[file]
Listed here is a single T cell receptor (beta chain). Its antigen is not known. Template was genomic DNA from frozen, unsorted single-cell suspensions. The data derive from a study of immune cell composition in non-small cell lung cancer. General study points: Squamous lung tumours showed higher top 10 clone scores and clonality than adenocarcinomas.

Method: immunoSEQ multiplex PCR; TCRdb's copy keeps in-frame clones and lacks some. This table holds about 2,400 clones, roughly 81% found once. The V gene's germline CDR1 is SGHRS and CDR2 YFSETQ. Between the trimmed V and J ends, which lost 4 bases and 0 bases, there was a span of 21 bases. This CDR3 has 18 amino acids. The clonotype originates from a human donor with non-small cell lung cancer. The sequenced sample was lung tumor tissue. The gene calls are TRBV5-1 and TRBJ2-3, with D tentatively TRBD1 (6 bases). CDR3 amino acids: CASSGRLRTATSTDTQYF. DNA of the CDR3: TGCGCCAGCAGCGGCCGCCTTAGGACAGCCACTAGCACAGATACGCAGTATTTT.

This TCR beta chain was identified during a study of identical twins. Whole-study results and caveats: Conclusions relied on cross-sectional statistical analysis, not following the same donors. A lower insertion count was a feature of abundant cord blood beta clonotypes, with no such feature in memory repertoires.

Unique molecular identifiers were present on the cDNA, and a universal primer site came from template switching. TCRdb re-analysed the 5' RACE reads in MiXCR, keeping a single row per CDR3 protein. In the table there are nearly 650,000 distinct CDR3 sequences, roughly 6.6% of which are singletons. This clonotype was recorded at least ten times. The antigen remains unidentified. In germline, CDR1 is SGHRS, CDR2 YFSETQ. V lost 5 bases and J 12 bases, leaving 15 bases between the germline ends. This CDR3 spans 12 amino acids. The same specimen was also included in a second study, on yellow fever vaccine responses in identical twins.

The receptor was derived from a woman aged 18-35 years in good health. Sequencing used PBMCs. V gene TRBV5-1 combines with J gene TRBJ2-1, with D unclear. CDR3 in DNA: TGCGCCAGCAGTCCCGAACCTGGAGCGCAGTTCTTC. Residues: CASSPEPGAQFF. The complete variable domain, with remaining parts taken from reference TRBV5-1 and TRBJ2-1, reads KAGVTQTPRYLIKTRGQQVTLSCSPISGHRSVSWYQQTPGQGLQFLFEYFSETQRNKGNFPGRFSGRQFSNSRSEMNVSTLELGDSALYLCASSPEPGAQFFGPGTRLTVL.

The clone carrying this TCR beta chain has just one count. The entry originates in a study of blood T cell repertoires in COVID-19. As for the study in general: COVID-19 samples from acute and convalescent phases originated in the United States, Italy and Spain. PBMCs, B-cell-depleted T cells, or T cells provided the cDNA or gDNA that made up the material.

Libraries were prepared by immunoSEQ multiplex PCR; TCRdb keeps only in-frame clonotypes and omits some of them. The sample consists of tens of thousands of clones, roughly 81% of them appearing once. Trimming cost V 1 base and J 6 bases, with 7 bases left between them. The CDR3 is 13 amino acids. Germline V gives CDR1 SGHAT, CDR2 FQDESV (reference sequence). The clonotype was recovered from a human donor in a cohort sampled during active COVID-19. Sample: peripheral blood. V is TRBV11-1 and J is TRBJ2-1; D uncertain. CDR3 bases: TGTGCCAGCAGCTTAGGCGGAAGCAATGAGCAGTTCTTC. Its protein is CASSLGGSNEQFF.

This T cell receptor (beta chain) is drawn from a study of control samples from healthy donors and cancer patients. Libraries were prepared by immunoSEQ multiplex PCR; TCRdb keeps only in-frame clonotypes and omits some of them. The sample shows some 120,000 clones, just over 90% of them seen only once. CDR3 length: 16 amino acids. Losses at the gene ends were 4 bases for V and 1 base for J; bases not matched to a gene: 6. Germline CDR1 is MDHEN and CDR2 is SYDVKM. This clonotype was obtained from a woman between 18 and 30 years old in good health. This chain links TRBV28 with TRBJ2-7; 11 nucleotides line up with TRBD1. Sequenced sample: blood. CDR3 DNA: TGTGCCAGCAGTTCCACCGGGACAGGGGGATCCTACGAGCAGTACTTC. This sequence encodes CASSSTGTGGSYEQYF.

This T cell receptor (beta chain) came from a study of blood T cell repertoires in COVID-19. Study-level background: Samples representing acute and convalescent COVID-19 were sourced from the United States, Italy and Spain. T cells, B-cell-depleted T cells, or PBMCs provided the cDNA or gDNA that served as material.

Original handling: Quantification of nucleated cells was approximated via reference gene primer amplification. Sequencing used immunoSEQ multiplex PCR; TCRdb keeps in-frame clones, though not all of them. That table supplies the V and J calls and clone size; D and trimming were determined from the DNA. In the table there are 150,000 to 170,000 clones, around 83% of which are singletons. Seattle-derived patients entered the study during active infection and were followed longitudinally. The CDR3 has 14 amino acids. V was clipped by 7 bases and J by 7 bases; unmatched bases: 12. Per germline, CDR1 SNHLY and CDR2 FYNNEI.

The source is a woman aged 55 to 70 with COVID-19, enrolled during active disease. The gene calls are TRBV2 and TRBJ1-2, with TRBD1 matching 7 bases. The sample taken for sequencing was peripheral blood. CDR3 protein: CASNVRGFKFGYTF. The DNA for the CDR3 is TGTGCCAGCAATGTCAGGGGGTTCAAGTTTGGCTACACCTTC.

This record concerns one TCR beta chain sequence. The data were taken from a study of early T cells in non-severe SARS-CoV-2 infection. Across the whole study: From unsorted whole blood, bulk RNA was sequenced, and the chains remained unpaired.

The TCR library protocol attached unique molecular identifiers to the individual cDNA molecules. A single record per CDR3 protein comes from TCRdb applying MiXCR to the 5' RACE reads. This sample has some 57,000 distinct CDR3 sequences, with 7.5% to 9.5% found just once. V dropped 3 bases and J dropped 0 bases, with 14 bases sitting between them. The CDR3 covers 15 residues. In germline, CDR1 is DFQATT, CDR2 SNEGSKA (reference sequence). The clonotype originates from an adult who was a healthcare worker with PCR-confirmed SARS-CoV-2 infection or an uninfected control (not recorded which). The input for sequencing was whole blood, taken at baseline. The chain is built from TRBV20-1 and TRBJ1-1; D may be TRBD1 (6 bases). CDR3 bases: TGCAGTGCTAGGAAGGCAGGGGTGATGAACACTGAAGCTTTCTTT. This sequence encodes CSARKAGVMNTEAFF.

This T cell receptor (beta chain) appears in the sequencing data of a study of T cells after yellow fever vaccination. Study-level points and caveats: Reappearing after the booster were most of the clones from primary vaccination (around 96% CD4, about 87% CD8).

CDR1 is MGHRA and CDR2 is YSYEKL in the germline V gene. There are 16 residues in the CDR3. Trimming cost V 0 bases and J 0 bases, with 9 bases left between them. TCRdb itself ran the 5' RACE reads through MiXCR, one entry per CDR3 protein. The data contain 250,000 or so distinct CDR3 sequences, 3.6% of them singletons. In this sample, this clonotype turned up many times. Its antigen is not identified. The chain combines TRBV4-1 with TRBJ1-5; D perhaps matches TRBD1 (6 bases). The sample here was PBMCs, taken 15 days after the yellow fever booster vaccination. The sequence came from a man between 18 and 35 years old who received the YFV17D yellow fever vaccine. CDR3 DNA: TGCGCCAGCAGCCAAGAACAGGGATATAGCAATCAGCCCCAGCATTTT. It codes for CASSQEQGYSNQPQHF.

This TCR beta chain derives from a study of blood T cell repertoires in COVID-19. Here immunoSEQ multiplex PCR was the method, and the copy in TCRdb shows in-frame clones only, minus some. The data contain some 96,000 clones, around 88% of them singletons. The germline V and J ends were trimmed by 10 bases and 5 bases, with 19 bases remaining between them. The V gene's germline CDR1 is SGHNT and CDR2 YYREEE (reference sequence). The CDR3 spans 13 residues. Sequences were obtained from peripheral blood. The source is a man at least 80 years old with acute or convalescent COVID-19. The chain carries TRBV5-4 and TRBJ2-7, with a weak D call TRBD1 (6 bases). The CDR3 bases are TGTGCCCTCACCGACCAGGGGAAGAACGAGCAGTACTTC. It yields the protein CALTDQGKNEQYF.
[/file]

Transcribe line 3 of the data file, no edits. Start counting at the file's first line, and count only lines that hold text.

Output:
This TCR beta chain was identified during a study of identical twins. Whole-study results and caveats: Conclusions relied on cross-sectional statistical analysis, not following the same donors. A lower insertion count was a feature of abundant cord blood beta clonotypes, with no such feature in memory repertoires.